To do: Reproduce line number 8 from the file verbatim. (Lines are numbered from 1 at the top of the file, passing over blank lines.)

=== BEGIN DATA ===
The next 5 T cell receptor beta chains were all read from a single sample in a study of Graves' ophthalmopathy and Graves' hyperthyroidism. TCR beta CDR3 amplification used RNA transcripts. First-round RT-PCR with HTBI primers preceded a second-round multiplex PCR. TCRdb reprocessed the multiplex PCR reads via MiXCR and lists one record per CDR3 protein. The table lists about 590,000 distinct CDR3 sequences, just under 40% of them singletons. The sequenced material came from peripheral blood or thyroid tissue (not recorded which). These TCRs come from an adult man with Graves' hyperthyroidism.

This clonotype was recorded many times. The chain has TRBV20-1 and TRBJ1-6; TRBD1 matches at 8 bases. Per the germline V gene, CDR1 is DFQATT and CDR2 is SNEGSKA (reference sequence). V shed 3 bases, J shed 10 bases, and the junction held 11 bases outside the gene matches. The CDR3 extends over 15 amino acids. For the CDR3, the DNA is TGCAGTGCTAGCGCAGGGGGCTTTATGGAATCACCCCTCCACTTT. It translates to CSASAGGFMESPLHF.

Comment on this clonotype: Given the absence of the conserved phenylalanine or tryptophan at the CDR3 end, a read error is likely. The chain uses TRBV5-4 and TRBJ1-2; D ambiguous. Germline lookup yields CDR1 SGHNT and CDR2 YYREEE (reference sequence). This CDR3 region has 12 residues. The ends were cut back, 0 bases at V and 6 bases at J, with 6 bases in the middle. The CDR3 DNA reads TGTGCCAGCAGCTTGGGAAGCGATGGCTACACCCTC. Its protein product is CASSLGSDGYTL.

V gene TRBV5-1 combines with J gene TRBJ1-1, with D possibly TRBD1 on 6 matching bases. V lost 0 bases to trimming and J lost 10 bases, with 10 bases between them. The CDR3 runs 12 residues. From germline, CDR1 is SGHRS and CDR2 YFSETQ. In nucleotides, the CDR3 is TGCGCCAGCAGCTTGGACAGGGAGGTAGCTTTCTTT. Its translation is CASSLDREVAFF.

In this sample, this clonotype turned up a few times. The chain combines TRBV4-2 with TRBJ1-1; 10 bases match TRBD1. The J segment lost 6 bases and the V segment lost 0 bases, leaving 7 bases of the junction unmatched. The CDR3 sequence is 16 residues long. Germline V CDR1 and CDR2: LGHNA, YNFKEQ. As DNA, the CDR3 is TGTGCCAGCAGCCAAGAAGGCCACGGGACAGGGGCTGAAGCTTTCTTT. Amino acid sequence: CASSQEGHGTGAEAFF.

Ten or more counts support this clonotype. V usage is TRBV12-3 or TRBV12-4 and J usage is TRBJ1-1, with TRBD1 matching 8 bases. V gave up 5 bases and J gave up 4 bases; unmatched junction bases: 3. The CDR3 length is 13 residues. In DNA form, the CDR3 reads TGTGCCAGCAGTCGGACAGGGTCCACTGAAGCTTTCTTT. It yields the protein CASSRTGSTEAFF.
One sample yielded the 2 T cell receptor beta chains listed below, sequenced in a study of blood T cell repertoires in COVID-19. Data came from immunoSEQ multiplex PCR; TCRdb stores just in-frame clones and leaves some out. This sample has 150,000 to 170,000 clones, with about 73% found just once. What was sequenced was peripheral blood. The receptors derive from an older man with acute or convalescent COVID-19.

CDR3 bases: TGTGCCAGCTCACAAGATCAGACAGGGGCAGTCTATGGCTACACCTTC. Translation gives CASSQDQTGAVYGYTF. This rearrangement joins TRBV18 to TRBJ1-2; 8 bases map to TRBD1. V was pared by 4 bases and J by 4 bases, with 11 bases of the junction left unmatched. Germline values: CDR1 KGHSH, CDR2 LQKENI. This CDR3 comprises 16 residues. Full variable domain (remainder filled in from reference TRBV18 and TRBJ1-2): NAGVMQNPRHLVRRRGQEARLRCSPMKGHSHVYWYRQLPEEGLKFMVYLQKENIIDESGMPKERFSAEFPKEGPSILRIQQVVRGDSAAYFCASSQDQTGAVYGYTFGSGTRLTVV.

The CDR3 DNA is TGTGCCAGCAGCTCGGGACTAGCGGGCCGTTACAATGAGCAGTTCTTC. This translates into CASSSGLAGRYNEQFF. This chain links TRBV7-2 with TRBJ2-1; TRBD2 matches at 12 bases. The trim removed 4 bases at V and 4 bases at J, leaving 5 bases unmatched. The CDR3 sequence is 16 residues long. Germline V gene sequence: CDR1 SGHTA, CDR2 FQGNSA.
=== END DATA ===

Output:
CDR3 bases: TGTGCCAGCTCACAAGATCAGACAGGGGCAGTCTATGGCTACACCTTC. Translation gives CASSQDQTGAVYGYTF. This rearrangement joins TRBV18 to TRBJ1-2; 8 bases map to TRBD1. V was pared by 4 bases and J by 4 bases, with 11 bases of the junction left unmatched. Germline values: CDR1 KGHSH, CDR2 LQKENI. This CDR3 comprises 16 residues. Full variable domain (remainder filled in from reference TRBV18 and TRBJ1-2): NAGVMQNPRHLVRRRGQEARLRCSPMKGHSHVYWYRQLPEEGLKFMVYLQKENIIDESGMPKERFSAEFPKEGPSILRIQQVVRGDSAAYFCASSQDQTGAVYGYTFGSGTRLTVV.